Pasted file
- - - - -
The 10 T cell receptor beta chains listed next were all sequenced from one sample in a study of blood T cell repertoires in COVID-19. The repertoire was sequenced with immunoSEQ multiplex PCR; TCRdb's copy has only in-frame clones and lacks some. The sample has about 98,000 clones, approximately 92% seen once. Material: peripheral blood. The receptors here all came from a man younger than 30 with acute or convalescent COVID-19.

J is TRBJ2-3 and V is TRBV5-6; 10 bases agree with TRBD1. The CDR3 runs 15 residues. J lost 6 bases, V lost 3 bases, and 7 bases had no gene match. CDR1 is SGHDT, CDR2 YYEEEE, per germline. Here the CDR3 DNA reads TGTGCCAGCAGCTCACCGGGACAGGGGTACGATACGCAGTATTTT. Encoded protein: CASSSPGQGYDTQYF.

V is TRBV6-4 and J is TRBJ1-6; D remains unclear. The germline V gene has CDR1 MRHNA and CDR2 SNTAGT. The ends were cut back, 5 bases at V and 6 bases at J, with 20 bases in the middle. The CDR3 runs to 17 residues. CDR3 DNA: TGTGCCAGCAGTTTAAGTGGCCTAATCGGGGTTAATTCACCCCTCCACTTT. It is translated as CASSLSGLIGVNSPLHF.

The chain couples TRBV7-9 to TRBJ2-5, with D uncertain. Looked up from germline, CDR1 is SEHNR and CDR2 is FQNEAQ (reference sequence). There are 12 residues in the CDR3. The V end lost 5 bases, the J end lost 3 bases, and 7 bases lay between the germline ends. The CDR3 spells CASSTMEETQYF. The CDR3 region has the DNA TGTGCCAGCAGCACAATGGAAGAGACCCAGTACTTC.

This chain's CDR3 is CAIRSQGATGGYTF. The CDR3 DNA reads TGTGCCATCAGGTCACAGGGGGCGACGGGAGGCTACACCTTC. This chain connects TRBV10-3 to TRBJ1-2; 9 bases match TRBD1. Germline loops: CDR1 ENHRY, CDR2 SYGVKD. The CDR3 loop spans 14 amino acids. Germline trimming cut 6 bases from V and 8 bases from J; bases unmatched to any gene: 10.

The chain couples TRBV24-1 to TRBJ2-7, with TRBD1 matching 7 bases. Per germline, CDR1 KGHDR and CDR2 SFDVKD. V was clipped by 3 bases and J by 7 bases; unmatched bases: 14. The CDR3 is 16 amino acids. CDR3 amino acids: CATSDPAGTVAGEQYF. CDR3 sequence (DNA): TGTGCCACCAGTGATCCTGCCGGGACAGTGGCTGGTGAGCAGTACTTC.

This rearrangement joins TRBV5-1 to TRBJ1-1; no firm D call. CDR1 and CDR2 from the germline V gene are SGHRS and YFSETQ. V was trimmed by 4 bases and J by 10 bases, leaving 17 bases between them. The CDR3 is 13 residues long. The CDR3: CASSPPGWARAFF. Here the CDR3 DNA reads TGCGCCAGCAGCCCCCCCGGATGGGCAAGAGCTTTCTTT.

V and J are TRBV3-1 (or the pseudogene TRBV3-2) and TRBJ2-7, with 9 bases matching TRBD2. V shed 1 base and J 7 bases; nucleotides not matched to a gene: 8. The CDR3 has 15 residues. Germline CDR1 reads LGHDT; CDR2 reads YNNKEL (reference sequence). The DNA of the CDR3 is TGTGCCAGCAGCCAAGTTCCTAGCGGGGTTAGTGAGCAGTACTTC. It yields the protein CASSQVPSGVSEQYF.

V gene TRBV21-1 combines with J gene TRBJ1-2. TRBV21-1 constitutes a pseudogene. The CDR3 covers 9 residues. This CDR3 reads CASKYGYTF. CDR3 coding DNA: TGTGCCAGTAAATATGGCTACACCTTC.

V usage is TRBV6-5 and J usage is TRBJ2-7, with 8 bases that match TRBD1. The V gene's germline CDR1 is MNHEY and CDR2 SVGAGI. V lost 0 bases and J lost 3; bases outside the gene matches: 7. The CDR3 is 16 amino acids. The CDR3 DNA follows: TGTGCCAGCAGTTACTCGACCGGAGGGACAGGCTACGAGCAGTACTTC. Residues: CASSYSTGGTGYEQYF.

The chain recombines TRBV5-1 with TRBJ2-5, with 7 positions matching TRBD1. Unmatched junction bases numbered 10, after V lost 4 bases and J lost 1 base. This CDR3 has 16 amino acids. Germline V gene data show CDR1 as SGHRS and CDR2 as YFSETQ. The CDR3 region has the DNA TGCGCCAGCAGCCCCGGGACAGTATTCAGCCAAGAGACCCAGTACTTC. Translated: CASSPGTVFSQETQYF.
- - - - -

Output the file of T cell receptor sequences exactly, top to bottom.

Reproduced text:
The 10 T cell receptor beta chains listed next were all sequenced from one sample in a study of blood T cell repertoires in COVID-19. The repertoire was sequenced with immunoSEQ multiplex PCR; TCRdb's copy has only in-frame clones and lacks some. The sample has about 98,000 clones, approximately 92% seen once. Material: peripheral blood. The receptors here all came from a man younger than 30 with acute or convalescent COVID-19.

J is TRBJ2-3 and V is TRBV5-6; 10 bases agree with TRBD1. The CDR3 runs 15 residues. J lost 6 bases, V lost 3 bases, and 7 bases had no gene match. CDR1 is SGHDT, CDR2 YYEEEE, per germline. Here the CDR3 DNA reads TGTGCCAGCAGCTCACCGGGACAGGGGTACGATACGCAGTATTTT. Encoded protein: CASSSPGQGYDTQYF.

V is TRBV6-4 and J is TRBJ1-6; D remains unclear. The germline V gene has CDR1 MRHNA and CDR2 SNTAGT. The ends were cut back, 5 bases at V and 6 bases at J, with 20 bases in the middle. The CDR3 runs to 17 residues. CDR3 DNA: TGTGCCAGCAGTTTAAGTGGCCTAATCGGGGTTAATTCACCCCTCCACTTT. It is translated as CASSLSGLIGVNSPLHF.

The chain couples TRBV7-9 to TRBJ2-5, with D uncertain. Looked up from germline, CDR1 is SEHNR and CDR2 is FQNEAQ (reference sequence). There are 12 residues in the CDR3. The V end lost 5 bases, the J end lost 3 bases, and 7 bases lay between the germline ends. The CDR3 spells CASSTMEETQYF. The CDR3 region has the DNA TGTGCCAGCAGCACAATGGAAGAGACCCAGTACTTC.

This chain's CDR3 is CAIRSQGATGGYTF. The CDR3 DNA reads TGTGCCATCAGGTCACAGGGGGCGACGGGAGGCTACACCTTC. This chain connects TRBV10-3 to TRBJ1-2; 9 bases match TRBD1. Germline loops: CDR1 ENHRY, CDR2 SYGVKD. The CDR3 loop spans 14 amino acids. Germline trimming cut 6 bases from V and 8 bases from J; bases unmatched to any gene: 10.

The chain couples TRBV24-1 to TRBJ2-7, with TRBD1 matching 7 bases. Per germline, CDR1 KGHDR and CDR2 SFDVKD. V was clipped by 3 bases and J by 7 bases; unmatched bases: 14. The CDR3 is 16 amino acids. CDR3 amino acids: CATSDPAGTVAGEQYF. CDR3 sequence (DNA): TGTGCCACCAGTGATCCTGCCGGGACAGTGGCTGGTGAGCAGTACTTC.

This rearrangement joins TRBV5-1 to TRBJ1-1; no firm D call. CDR1 and CDR2 from the germline V gene are SGHRS and YFSETQ. V was trimmed by 4 bases and J by 10 bases, leaving 17 bases between them. The CDR3 is 13 residues long. The CDR3: CASSPPGWARAFF. Here the CDR3 DNA reads TGCGCCAGCAGCCCCCCCGGATGGGCAAGAGCTTTCTTT.

V and J are TRBV3-1 (or the pseudogene TRBV3-2) and TRBJ2-7, with 9 bases matching TRBD2. V shed 1 base and J 7 bases; nucleotides not matched to a gene: 8. The CDR3 has 15 residues. Germline CDR1 reads LGHDT; CDR2 reads YNNKEL (reference sequence). The DNA of the CDR3 is TGTGCCAGCAGCCAAGTTCCTAGCGGGGTTAGTGAGCAGTACTTC. It yields the protein CASSQVPSGVSEQYF.

V gene TRBV21-1 combines with J gene TRBJ1-2. TRBV21-1 constitutes a pseudogene. The CDR3 covers 9 residues. This CDR3 reads CASKYGYTF. CDR3 coding DNA: TGTGCCAGTAAATATGGCTACACCTTC.

V usage is TRBV6-5 and J usage is TRBJ2-7, with 8 bases that match TRBD1. The V gene's germline CDR1 is MNHEY and CDR2 SVGAGI. V lost 0 bases and J lost 3; bases outside the gene matches: 7. The CDR3 is 16 amino acids. The CDR3 DNA follows: TGTGCCAGCAGTTACTCGACCGGAGGGACAGGCTACGAGCAGTACTTC. Residues: CASSYSTGGTGYEQYF.

The chain recombines TRBV5-1 with TRBJ2-5, with 7 positions matching TRBD1. Unmatched junction bases numbered 10, after V lost 4 bases and J lost 1 base. This CDR3 has 16 amino acids. Germline V gene data show CDR1 as SGHRS and CDR2 as YFSETQ. The CDR3 region has the DNA TGCGCCAGCAGCCCCGGGACAGTATTCAGCCAAGAGACCCAGTACTTC. Translated: CASSPGTVFSQETQYF.